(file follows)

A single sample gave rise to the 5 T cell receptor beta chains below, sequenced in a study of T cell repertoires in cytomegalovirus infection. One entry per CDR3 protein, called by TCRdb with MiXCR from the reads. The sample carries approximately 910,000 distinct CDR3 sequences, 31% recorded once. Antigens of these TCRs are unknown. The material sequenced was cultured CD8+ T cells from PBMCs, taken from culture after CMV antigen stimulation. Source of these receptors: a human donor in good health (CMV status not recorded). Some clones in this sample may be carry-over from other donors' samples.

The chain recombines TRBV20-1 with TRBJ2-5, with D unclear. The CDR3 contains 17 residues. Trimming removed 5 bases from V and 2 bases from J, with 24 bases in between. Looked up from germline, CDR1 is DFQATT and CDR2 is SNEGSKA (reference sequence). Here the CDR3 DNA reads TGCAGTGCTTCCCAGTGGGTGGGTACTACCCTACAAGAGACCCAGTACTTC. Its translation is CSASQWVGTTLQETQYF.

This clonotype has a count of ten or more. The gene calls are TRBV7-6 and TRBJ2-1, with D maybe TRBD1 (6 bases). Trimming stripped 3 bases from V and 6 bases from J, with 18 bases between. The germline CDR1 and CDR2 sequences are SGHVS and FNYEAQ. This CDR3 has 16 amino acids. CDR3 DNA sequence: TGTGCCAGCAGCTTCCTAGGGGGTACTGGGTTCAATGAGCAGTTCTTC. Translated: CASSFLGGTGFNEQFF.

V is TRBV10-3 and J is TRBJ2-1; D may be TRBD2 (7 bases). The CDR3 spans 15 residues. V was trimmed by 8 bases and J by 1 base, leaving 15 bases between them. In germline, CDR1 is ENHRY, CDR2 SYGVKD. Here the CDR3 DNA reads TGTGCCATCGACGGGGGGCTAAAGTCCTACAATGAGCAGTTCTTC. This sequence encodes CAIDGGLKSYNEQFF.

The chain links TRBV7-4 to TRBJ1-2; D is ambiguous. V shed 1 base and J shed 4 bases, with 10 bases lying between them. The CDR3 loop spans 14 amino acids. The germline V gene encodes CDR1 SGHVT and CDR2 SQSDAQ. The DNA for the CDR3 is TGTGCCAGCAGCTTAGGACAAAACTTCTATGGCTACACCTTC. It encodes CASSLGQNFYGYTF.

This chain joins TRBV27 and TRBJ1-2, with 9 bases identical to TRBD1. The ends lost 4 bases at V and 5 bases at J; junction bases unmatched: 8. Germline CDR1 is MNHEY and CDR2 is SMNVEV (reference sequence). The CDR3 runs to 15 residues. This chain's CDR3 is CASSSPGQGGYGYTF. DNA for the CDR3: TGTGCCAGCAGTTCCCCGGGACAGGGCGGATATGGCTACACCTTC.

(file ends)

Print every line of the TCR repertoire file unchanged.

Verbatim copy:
A single sample gave rise to the 5 T cell receptor beta chains below, sequenced in a study of T cell repertoires in cytomegalovirus infection. One entry per CDR3 protein, called by TCRdb with MiXCR from the reads. The sample carries approximately 910,000 distinct CDR3 sequences, 31% recorded once. Antigens of these TCRs are unknown. The material sequenced was cultured CD8+ T cells from PBMCs, taken from culture after CMV antigen stimulation. Source of these receptors: a human donor in good health (CMV status not recorded). Some clones in this sample may be carry-over from other donors' samples.

The chain recombines TRBV20-1 with TRBJ2-5, with D unclear. The CDR3 contains 17 residues. Trimming removed 5 bases from V and 2 bases from J, with 24 bases in between. Looked up from germline, CDR1 is DFQATT and CDR2 is SNEGSKA (reference sequence). Here the CDR3 DNA reads TGCAGTGCTTCCCAGTGGGTGGGTACTACCCTACAAGAGACCCAGTACTTC. Its translation is CSASQWVGTTLQETQYF.

This clonotype has a count of ten or more. The gene calls are TRBV7-6 and TRBJ2-1, with D maybe TRBD1 (6 bases). Trimming stripped 3 bases from V and 6 bases from J, with 18 bases between. The germline CDR1 and CDR2 sequences are SGHVS and FNYEAQ. This CDR3 has 16 amino acids. CDR3 DNA sequence: TGTGCCAGCAGCTTCCTAGGGGGTACTGGGTTCAATGAGCAGTTCTTC. Translated: CASSFLGGTGFNEQFF.

V is TRBV10-3 and J is TRBJ2-1; D may be TRBD2 (7 bases). The CDR3 spans 15 residues. V was trimmed by 8 bases and J by 1 base, leaving 15 bases between them. In germline, CDR1 is ENHRY, CDR2 SYGVKD. Here the CDR3 DNA reads TGTGCCATCGACGGGGGGCTAAAGTCCTACAATGAGCAGTTCTTC. This sequence encodes CAIDGGLKSYNEQFF.

The chain links TRBV7-4 to TRBJ1-2; D is ambiguous. V shed 1 base and J shed 4 bases, with 10 bases lying between them. The CDR3 loop spans 14 amino acids. The germline V gene encodes CDR1 SGHVT and CDR2 SQSDAQ. The DNA for the CDR3 is TGTGCCAGCAGCTTAGGACAAAACTTCTATGGCTACACCTTC. It encodes CASSLGQNFYGYTF.

This chain joins TRBV27 and TRBJ1-2, with 9 bases identical to TRBD1. The ends lost 4 bases at V and 5 bases at J; junction bases unmatched: 8. Germline CDR1 is MNHEY and CDR2 is SMNVEV (reference sequence). The CDR3 runs to 15 residues. This chain's CDR3 is CASSSPGQGGYGYTF. DNA for the CDR3: TGTGCCAGCAGTTCCCCGGGACAGGGCGGATATGGCTACACCTTC.